Chara australis has giant cells ideal for studying cell biology

Chara australis has giant cells ideal for studying cell biology © Akira Oikawa

A research team at the RIKEN Plant Science Center have uncovered fundamental cell processes by studying 125 different metabolites within the giant cells of the freshwater algae Chara australis.

Chemical reactions within our cells produce intermediate and end products in the form of small molecules called metabolites. These play important roles in the regulation of critical biological processes, including growth, development and chemical defence.

Metabolomics is the systematic study of these unique chemical footprints, and involves identifying and characterizing the many metabolites found in a cell, tissue, organ or organism, as well as their production, distribution and dynamics,” explains Kazuki Saito from the RIKEN Plant Science Center.

The molecules involved in producing and converting different metabolites are known as enzymes. These are often found within different cell compartments called organelles. Biologists have always assumed that the situation is similar for metabolites themselves, but until now none had demonstrated this comprehensively.

Saito says that understanding the dynamics of metabolites within single organelles represents an enormous technical challenge, because of the tiny sizeof these structures in most cells. To get around this, he and his colleagues turned to a species of algae called C. australis, whose cells can grow up to a whopping 20cm long.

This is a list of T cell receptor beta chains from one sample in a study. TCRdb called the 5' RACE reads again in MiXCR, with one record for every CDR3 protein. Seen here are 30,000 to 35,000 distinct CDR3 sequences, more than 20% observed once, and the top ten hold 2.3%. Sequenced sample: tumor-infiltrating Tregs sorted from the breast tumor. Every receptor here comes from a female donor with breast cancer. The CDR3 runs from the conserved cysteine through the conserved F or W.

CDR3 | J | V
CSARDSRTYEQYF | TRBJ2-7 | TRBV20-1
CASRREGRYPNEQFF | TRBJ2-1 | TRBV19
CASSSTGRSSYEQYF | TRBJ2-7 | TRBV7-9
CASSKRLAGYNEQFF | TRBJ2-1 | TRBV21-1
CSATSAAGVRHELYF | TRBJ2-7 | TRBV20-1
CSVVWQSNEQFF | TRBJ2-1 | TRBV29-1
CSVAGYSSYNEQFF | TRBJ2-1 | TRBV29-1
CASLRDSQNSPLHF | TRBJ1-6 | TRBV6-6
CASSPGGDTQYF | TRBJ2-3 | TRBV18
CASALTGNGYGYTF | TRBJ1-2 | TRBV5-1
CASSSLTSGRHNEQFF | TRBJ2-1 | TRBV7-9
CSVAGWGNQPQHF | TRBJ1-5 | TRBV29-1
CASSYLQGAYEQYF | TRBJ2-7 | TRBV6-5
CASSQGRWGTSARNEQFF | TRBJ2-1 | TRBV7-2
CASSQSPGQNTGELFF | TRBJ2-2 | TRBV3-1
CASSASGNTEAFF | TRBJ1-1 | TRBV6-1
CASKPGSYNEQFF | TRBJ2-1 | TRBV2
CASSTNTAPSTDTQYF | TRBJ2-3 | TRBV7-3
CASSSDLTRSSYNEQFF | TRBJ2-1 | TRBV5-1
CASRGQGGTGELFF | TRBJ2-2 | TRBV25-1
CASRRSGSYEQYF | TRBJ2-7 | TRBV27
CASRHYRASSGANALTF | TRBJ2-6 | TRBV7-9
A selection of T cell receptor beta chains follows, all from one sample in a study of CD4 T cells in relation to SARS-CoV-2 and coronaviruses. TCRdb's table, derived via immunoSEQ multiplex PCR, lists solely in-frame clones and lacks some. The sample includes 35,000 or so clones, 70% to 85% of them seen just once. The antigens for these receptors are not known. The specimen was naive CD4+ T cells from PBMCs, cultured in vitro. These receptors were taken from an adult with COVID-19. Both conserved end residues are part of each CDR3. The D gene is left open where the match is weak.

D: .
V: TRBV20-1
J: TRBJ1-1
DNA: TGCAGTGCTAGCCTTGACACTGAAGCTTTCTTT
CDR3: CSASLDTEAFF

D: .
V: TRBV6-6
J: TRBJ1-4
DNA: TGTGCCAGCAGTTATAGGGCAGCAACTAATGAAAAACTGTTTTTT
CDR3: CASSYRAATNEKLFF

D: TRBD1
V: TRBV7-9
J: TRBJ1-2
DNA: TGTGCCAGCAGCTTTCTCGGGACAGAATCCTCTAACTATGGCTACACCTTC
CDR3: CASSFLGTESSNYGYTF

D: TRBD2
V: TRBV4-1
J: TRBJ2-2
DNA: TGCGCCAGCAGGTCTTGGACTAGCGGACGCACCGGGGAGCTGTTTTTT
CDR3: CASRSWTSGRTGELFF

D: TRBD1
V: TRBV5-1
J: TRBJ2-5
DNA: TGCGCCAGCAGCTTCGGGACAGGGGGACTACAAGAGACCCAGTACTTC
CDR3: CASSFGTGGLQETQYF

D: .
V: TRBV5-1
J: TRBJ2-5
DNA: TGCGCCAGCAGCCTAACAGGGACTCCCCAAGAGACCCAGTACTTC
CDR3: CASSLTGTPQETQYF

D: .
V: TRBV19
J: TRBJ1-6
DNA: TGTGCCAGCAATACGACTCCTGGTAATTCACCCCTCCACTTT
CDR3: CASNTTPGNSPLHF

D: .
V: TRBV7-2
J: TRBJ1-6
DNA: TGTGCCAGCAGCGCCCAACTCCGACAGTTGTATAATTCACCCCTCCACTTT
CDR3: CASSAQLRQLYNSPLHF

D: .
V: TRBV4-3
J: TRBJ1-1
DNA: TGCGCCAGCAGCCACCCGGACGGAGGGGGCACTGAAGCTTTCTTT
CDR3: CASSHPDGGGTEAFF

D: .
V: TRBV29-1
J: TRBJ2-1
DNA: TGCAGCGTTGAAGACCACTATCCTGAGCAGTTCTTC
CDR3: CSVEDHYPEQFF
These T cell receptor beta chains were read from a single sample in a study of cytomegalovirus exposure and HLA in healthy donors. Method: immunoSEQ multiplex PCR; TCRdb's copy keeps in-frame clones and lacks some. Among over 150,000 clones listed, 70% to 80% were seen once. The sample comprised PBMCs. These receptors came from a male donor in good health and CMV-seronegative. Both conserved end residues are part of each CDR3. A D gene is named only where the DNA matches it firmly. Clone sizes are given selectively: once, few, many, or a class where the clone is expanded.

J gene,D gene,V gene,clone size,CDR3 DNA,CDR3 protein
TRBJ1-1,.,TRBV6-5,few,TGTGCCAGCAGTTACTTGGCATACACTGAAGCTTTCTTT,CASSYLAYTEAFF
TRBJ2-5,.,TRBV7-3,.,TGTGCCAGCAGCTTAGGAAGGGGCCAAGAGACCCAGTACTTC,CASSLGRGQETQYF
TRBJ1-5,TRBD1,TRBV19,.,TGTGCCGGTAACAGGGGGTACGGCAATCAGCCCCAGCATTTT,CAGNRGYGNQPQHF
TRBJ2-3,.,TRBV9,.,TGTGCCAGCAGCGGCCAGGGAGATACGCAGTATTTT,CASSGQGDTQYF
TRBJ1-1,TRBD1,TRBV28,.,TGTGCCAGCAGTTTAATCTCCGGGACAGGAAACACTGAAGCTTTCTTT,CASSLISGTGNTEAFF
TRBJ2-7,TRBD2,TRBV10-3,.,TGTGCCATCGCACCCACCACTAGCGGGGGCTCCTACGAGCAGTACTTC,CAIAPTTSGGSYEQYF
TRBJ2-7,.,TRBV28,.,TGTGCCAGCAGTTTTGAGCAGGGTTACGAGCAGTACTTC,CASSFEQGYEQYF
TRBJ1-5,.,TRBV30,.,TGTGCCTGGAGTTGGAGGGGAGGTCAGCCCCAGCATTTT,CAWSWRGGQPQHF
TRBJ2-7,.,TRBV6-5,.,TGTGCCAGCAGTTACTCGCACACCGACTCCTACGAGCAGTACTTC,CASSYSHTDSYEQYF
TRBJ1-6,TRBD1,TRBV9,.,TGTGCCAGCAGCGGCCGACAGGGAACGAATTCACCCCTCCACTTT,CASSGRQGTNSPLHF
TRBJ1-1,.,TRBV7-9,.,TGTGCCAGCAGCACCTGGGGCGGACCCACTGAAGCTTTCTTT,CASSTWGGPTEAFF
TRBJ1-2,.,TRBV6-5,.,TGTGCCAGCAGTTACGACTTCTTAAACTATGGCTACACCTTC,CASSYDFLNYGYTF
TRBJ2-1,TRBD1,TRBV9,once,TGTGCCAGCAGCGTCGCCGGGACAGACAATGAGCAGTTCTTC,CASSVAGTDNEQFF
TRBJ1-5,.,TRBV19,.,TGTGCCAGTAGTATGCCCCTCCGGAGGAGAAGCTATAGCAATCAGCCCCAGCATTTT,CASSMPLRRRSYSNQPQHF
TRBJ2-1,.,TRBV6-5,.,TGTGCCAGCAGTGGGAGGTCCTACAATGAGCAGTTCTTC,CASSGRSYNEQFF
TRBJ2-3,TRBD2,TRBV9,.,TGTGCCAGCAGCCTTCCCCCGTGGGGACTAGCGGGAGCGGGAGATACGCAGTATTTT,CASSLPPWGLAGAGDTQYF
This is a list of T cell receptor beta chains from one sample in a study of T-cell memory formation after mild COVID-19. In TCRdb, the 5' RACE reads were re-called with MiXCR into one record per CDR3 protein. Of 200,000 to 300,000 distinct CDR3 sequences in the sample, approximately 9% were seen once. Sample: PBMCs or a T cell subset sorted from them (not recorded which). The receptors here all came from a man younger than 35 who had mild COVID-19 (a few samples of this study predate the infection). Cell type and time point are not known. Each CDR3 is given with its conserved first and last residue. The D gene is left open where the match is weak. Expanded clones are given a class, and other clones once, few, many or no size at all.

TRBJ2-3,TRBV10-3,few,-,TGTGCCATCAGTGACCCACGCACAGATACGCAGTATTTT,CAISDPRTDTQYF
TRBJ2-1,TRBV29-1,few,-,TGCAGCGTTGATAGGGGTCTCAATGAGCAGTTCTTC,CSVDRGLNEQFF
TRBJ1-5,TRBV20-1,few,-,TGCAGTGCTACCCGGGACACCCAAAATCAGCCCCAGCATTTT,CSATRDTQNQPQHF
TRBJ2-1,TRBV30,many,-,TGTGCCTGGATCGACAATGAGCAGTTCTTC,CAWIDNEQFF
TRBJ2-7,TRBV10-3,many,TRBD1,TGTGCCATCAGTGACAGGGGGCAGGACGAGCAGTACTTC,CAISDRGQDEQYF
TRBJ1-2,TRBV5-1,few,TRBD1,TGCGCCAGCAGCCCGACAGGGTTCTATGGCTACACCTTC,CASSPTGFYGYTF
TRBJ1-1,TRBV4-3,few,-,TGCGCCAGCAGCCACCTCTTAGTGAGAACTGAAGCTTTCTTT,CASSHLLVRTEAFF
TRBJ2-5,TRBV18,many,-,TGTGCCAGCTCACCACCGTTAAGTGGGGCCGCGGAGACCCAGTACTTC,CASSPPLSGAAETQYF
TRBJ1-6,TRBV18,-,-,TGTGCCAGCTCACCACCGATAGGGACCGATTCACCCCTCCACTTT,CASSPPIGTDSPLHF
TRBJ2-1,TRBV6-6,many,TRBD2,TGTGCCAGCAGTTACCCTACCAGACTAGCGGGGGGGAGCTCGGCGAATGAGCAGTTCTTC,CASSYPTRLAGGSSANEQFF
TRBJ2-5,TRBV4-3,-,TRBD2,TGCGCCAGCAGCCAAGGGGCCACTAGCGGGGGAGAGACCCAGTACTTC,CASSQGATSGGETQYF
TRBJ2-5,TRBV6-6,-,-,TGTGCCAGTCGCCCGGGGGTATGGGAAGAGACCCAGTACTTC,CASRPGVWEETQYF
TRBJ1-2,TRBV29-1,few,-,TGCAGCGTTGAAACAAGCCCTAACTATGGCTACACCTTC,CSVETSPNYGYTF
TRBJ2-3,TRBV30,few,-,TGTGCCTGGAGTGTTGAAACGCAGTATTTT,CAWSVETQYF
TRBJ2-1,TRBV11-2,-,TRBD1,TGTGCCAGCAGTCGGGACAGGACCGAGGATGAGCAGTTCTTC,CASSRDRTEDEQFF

Because of their gigantic size and volume, these “internodal” cells are widely used to study various aspects of cell biology. The researchers purified single vacuoles, a type of organelle, from internodal cells. They then used sophisticated metabolomic techniques to determine what was going on with the metabolites in the vacuole and the cell cytoplasm.

Plant cell structure

Plant cell structure ©LadyofHats (Mariana Ruiz)

The team detected 125 known metabolites, and showed that they fluctuated independently in the vacuole and cytoplasm under different light conditions. This suggests that metabolites are spatially regulated within the cell and move between the vacuole and the cytoplasm according to conditions.

“Ours is the first study to confirm specific compartmentalisation of metabolites in a single vacuole from a single cell,” says Saito. The findings shed light on some important aspects of cell metabolism.

For further information contact:

Dr Kazuki Saito
RIKEN Plant Science Center, Japan